• There shall also be a much greater emphasis on preventive healthcare and community medicine in all forms of healthcare education.
• Technical education will also aim to be offered within multidisciplinary education institutions and programmes and have a renewed focus on opportunities to engage deeply with other disciplines.
• India must also take the lead in preparing professionals in cutting-edge areas that are fast gaining prominence, such as Artificial Intelligence (AI), 3-D machining, big data analysis, and machine learning, in addition to genomic studies, biotechnology, nanotechnology, neuroscience, with important applications to health, environment, and sustainable living that will be woven into undergraduate education for enhancing employability of the youth.
18. PROMOTION OF INDIAN LANGUAGES, ARTS, AND CULTURE
• The promotion of Indian arts and culture is important not only for the nation but also for the individual. Cultural awareness and expression are among the major competencies considered important to develop in children, in order to provide them with a sense of identity, belonging, as well as an appreciation of other cultures and identities.
• Indian arts of all kinds must be offered to students at all levels of education, starting with early childhood care and education.
• Teaching and learning of Indian languages need to be integrated with school and higher education at every level.
• For languages to remain relevant and vibrant, there must be a steady stream of high-quality learning and print materials in these languages including textbooks, workbooks, videos, plays, poems, novels, magazines, etc.
• Languages must also have consistent official updates to their vocabularies and dictionaries, widely disseminated, so that the most current issues and concepts can be effectively discussed in these languages.
• A number of initiatives to foster languages, arts, and culture in school children: greater emphasis on music, arts, and crafts throughout all levels of school; early implementation of the three-language formula to promote multilingualism; teaching in the home/local language wherever possible; conducting more experiential language learning; the hiring of outstanding local artists, writers, craftspersons, and other experts as master instructors; accurate inclusion of traditional Indian knowledge including tribal and other local knowledge throughout into the curriculum, across humanities, sciences, arts, crafts, and sportsetc.
• Strong departments and programmes in Indian languages, comparative literature, creative writing, arts, music, philosophy, etc. will be launched and developed across the country, and degrees including 4-year B.Ed. dual degrees will be developed in these subjects.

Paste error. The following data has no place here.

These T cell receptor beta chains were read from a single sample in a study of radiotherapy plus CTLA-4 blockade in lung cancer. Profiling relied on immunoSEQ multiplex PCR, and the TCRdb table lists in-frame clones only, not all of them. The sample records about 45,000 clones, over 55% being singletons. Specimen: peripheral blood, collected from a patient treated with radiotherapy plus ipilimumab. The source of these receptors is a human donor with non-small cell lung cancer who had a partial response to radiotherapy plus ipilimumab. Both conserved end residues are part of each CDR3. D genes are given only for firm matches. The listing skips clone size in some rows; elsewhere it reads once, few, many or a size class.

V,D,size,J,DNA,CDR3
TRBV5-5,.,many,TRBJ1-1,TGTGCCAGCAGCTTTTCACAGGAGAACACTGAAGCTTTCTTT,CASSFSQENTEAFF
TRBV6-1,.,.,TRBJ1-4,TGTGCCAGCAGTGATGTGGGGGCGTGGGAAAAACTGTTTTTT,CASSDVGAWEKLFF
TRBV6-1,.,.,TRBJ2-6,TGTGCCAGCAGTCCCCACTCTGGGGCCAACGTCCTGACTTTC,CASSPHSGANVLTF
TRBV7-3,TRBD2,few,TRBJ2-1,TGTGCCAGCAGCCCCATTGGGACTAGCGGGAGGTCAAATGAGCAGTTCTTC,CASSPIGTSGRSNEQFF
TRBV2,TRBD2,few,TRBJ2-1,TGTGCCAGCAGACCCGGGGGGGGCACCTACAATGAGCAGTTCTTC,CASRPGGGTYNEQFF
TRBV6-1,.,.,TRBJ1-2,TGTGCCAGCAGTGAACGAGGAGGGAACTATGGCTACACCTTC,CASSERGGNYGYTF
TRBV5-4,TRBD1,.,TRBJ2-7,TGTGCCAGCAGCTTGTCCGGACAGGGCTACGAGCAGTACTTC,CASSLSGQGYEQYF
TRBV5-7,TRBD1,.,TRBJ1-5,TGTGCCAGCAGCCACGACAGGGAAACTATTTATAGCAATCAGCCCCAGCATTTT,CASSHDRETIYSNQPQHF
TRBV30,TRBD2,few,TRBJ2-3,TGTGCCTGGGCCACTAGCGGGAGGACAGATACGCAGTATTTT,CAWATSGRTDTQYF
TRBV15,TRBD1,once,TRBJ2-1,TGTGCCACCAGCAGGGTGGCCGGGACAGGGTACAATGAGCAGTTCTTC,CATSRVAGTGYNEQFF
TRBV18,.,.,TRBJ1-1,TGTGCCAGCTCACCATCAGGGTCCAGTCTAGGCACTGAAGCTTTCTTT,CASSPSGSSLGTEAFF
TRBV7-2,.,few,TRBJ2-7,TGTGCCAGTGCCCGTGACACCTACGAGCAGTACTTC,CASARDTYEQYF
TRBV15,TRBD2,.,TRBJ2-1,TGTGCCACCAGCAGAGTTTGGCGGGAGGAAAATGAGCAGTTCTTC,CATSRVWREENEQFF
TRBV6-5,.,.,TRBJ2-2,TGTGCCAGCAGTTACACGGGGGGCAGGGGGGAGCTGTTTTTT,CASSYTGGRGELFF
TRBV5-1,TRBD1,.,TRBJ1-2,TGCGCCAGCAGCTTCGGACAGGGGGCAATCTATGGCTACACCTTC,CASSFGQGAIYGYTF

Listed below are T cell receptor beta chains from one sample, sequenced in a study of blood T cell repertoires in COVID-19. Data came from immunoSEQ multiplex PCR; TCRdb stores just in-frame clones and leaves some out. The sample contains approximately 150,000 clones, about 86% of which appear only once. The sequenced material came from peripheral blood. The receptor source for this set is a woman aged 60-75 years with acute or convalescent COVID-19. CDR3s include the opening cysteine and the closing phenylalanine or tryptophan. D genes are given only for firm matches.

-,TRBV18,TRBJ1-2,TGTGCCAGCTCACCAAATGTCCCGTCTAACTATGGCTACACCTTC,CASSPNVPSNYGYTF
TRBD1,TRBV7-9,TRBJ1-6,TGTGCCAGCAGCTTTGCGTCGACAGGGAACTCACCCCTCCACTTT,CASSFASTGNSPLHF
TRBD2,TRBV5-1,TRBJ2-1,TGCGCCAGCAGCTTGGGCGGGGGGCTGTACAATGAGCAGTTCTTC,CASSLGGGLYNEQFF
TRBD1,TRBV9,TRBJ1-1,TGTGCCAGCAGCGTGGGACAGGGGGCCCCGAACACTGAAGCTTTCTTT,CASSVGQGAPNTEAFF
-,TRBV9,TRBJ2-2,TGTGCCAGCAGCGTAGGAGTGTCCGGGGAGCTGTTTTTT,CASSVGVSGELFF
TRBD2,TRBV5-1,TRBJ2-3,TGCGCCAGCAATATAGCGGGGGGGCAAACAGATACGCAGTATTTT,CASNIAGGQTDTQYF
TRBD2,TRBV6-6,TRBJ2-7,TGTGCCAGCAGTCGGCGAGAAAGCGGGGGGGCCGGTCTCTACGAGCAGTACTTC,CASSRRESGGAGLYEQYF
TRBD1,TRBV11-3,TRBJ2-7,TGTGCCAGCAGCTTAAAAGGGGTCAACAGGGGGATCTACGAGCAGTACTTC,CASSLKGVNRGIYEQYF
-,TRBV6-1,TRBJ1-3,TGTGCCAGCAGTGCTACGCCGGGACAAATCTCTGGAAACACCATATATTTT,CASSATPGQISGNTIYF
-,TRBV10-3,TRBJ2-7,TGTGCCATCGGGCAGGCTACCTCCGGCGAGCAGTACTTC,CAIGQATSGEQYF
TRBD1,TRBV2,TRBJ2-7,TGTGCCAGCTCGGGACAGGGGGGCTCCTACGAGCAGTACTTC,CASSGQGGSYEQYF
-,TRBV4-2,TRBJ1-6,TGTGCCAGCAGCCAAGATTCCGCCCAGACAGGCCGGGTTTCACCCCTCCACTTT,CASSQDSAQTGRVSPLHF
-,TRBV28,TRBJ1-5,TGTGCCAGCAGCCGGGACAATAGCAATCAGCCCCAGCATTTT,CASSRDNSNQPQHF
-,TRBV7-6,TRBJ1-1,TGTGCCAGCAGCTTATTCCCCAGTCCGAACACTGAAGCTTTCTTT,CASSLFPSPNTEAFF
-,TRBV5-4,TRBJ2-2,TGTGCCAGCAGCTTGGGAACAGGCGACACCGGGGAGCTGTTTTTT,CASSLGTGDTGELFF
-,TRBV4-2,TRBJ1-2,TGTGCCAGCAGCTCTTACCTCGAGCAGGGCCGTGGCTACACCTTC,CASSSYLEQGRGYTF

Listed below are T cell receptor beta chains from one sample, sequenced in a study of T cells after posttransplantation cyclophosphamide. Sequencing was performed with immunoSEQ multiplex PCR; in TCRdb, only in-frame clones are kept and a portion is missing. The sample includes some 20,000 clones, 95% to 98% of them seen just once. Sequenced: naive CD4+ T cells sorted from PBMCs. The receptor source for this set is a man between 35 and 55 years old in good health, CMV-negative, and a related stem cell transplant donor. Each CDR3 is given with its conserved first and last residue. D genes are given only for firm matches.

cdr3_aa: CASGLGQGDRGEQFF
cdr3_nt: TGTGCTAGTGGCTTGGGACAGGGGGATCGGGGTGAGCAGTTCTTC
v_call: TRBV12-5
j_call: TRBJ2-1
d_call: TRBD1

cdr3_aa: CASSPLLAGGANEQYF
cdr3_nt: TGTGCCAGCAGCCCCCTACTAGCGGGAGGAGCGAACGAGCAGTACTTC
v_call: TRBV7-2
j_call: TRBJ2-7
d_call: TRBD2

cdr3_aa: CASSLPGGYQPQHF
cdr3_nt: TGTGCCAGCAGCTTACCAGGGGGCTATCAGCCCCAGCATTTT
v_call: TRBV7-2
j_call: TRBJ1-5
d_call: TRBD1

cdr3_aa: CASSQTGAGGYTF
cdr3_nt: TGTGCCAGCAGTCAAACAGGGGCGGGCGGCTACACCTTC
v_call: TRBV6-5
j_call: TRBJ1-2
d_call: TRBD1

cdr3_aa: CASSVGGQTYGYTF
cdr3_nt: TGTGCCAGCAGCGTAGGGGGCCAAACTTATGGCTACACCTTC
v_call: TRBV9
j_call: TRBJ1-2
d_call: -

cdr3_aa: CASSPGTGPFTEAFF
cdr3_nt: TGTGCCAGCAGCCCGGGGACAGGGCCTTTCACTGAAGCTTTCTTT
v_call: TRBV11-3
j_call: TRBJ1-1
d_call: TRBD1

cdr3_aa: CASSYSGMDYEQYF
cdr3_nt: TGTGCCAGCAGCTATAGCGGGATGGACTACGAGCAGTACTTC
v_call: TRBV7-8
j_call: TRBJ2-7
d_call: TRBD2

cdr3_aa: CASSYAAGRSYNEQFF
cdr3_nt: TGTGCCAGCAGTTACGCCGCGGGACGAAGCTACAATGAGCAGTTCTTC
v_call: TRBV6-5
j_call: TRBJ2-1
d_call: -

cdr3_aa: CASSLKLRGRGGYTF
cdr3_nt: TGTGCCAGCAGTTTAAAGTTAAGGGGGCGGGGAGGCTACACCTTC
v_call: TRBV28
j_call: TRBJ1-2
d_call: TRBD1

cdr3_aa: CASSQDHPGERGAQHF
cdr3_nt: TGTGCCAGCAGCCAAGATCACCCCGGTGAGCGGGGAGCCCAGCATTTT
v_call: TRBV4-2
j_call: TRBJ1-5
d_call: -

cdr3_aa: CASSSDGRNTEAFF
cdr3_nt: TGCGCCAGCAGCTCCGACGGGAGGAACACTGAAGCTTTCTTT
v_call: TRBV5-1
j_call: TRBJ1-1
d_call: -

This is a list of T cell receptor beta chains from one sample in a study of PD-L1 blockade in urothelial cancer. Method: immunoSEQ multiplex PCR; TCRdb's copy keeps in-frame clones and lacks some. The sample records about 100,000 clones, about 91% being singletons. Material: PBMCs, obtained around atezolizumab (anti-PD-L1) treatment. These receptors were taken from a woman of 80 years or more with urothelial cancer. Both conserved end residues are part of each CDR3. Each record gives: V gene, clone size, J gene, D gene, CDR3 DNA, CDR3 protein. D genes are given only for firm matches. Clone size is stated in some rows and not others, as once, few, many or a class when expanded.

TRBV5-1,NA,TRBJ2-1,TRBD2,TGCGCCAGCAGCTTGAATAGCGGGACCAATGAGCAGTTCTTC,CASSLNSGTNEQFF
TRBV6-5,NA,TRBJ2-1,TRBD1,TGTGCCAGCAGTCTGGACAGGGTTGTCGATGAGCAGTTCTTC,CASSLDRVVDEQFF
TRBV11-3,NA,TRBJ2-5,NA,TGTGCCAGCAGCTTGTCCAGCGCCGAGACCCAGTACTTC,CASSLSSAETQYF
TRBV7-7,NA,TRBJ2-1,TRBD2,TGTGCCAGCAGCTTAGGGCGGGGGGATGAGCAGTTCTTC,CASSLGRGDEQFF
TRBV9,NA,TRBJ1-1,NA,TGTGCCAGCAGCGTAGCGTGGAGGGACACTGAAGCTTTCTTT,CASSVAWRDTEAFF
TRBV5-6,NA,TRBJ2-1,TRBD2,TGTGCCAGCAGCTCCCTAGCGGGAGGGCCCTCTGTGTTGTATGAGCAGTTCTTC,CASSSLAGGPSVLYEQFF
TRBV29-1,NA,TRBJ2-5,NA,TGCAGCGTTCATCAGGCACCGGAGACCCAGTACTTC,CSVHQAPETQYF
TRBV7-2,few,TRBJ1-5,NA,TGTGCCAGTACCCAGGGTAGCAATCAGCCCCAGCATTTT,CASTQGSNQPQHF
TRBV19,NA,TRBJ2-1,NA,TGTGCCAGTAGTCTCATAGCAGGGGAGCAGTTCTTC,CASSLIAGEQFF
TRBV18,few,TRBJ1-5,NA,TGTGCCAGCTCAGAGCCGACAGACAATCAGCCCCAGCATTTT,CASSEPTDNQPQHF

• Every higher education institution and even every school or school complex will aim to have Artist(s)-in-Residence to expose students to art, creativity, and the rich treasures of the region/country.
• More HEIs, and more programmes in higher education, will use the mother tongue/local language as a medium of instruction, and/or offer programmes bilingually.
• High-quality programmes and degrees in Translation and Interpretation, Art and Museum Administration, Archaeology, Artefact Conservation, Graphic Design, and Web Design within the higher education system will also be created.
• Touring by HEI students to different parts of the country, which will not only give a boost to tourism but will also lead to an understanding and appreciation of diversity, culture, traditions and knowledge of different parts of India.
• Indian Institute of Translation and Interpretation (IITI) will be established. The IITI shall also make extensive use of technology to aid in its translation and interpretation efforts.
• Sanskrit will be mainstreamed with strong offerings in school - including as one of the language options in the three-language formula - as well as in higher education. Sanskrit Universities too will move towards becoming large multidisciplinary institutions of higher learning.
India will similarly expand its institutes and universities studying all classical languages and literature, with strong efforts to collect, preserve, translate, and study the tens of thousands of manuscripts that have not yet received their due attention.
• Sanskrit and all Indian language institutes and departments across the country will be significantly strengthened
• Classical language institutes will aim to be merged with universities, while maintaining their autonomy, so that faculty may work, and students too may be trained as part of robust and rigorous multidisciplinary programmes.
• Universities dedicated to languages will become multidisciplinary
• National Institute (or Institutes) for Pali, Persian and Prakrit will also be set up within a university campus.
• For each of the languages mentioned in the Eighth Schedule of the Constitution of India, Academies will be established consisting of some of the greatest scholars and native speakers. These Academies for Eighth Schedule languages will be established by the Central Government in consultation or collaboration with State Governments. Academies for other highly spoken Indian languages may also be similarly established by the Centre and/or States.
• All languages in India, and their associated arts and culture will be documented through a web-based platform/portal/wiki, in order to preserve endangered and all Indian languages and their associated rich local arts and culture.
• Scholarships for people of all ages to study Indian Languages, Arts, and Culture with local masters and/or within the higher education system will be established.